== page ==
U.K.'s Drax power plant to burn wood instead of coal

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Drax power station, Britain’s largest coal-fired power station, is set to become one of Europe’s biggest generators of renewable energy.

The Drax power plant, which has a power generation capacity of more than 3.9 GW, will be transformed into a predominantly biomass-fueled generator by burning renewable biomass in place of coal, and in April 2013 it finished converting one of its generating units to biomass. It plans to convert a further two units by 2016.

Located in North Yorkshire, England, the $1.1 billion plant now burns wood pellets rather than coal, reducing carbon emissions by 80 percent. It will provide renewable power to around 1 million homes.

Energy and Climate Change Secretary Edward Davey opened the Drax coal-to-biomass conversion plant, announcing that the U.K. government is awarding funding to further the White Rose carbon capture and storage project, also based at the site.

“Our coal industry has powered Britain for more than a century, and today we’re seeing a clear roadmap for its future – whether by converting existing coal plants to cleaner fuels, or building state-of-the-art power stations that mean coal is truly clean. While at the same time creating new green jobs for Yorkshire," Davey said.

White Rose is the first project to be allocated funds under government’s $1.64 billion CCS commercialization program.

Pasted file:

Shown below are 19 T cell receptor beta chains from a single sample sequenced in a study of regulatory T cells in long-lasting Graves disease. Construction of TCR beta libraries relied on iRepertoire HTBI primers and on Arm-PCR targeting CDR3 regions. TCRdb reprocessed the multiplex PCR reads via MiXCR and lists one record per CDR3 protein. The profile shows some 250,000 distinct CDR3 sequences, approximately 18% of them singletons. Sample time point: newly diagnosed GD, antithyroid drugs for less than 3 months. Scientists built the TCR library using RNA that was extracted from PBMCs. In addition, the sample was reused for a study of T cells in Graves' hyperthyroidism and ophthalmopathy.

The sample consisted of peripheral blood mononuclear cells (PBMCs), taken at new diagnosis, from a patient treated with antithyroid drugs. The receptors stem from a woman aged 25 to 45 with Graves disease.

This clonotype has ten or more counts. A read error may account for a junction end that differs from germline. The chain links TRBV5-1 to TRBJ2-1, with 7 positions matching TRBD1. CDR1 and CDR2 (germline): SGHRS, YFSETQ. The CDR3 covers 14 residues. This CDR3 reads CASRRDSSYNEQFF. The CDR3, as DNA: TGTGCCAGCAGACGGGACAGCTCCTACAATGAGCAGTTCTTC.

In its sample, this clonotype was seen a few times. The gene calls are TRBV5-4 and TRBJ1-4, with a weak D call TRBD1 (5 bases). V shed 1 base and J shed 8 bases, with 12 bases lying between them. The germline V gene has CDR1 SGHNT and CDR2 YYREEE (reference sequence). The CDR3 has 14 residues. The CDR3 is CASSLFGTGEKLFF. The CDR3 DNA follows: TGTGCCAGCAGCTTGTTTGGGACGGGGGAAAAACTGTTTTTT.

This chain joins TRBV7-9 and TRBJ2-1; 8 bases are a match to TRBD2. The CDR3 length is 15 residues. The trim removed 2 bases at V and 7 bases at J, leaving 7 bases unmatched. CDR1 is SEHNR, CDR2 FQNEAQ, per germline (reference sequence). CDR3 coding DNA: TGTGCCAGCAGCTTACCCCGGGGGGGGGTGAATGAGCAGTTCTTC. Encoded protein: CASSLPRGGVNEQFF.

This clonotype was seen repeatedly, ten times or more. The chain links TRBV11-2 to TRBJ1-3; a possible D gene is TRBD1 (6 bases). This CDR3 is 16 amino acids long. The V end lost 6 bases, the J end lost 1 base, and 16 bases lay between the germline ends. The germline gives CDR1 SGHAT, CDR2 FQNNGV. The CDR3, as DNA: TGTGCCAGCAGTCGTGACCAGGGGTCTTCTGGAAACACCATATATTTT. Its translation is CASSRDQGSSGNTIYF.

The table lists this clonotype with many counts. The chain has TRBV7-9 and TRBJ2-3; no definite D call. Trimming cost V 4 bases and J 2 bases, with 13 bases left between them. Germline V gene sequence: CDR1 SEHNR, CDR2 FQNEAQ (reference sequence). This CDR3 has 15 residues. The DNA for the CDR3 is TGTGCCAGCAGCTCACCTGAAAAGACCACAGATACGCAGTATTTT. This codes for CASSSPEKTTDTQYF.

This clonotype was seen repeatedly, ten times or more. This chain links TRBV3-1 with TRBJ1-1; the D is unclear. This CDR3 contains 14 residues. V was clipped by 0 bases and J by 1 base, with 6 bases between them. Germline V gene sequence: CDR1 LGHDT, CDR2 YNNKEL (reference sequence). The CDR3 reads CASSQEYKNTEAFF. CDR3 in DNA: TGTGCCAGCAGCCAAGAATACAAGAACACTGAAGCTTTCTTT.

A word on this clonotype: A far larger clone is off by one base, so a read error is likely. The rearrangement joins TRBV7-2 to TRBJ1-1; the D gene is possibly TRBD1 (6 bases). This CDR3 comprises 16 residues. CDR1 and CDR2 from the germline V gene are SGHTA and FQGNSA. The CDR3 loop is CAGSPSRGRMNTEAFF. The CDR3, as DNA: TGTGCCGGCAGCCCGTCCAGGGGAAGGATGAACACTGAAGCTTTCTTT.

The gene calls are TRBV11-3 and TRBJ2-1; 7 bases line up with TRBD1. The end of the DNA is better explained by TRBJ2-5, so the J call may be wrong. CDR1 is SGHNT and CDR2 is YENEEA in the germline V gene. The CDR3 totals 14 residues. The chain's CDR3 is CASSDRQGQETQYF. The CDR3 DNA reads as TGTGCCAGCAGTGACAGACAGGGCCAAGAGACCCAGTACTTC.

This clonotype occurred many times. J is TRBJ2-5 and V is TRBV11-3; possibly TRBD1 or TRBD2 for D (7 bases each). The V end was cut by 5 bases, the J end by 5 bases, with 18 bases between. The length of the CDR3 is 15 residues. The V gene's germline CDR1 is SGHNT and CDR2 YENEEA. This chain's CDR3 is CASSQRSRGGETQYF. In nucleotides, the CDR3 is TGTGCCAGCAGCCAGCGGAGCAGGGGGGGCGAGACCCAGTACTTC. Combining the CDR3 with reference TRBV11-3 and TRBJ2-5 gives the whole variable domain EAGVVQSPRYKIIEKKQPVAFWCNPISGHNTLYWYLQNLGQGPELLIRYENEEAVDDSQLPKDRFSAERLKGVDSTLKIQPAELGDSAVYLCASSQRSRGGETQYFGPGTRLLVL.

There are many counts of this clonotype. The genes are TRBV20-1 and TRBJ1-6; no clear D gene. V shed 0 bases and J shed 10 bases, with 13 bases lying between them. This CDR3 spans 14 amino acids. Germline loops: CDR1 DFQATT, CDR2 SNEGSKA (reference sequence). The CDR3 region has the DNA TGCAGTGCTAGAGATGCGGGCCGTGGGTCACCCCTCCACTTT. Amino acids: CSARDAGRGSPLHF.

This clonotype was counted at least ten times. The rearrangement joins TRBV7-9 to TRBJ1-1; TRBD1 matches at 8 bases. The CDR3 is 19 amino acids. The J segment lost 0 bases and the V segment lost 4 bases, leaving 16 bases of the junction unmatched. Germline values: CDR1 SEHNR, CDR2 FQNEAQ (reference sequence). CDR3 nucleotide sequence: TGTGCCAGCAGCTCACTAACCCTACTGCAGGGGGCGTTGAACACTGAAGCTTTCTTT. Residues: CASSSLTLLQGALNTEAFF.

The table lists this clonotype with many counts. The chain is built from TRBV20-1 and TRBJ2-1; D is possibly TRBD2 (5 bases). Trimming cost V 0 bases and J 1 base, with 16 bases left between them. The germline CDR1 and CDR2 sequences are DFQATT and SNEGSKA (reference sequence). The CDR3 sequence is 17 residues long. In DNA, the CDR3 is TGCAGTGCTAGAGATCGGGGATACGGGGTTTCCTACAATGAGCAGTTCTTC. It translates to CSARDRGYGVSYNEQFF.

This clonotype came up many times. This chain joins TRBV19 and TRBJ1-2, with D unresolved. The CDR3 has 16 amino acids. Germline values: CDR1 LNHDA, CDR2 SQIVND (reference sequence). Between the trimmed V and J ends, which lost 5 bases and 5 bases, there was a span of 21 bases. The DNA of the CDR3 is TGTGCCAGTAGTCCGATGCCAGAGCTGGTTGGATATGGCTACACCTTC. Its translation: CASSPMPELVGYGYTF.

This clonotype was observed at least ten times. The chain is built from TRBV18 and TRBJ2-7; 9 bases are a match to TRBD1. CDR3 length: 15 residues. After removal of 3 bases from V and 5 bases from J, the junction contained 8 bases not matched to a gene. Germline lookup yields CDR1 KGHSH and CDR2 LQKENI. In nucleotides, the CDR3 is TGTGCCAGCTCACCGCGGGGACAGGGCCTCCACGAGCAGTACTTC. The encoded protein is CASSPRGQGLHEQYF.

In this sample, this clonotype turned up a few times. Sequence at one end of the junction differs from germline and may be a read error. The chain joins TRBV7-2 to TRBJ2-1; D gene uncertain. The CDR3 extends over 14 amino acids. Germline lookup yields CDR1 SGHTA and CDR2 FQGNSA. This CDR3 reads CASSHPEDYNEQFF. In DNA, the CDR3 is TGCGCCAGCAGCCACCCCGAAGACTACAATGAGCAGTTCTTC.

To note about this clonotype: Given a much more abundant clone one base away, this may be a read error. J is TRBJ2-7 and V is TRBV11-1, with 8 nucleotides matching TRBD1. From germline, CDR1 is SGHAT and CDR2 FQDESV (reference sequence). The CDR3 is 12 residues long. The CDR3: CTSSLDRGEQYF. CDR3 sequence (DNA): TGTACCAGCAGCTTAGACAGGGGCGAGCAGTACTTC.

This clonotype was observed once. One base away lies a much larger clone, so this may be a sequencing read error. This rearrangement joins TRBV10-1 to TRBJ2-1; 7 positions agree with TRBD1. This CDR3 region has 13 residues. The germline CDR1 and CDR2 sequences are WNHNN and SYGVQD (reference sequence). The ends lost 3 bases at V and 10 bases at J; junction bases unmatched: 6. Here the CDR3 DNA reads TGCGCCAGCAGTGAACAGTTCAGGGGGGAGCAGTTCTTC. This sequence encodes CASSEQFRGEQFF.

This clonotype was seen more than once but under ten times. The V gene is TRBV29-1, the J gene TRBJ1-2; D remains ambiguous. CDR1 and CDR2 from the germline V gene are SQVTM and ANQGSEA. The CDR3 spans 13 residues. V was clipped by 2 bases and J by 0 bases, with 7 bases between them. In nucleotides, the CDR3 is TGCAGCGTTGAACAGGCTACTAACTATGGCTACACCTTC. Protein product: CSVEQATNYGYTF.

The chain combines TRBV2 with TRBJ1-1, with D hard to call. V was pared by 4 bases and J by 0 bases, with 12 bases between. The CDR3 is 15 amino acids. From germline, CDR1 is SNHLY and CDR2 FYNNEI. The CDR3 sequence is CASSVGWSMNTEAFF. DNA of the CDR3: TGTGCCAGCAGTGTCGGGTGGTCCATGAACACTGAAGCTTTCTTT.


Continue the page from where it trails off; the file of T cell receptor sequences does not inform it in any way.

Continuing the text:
Alstom, Drax and BOC are the project co-developers. The three partners have formed a company called Capture Power limited that would be responsible for the development, implementation and operation of the proposed new plant.

As part of this cooperation, Alstom would have responsibility for construction of the power plant together with the carbon dioxide processing unit and BOC would have responsibility for the construction of the air separation unit that supplies oxygen for combustion. Drax would have responsibility for the operation and maintenance (O&M) of the power plant and the carbon dioxide processing facility with BOC having responsibility for the O&M of the air separation unit.

National Grid would construct and operate a large capacity carbon dioxide transport pipeline and permanent carbon dioxide undersea storage facilities at a North Sea site. This work would take forward a proposal that has benefitted from the European Commission’s European Energy Reform Program (EEPR) fund.

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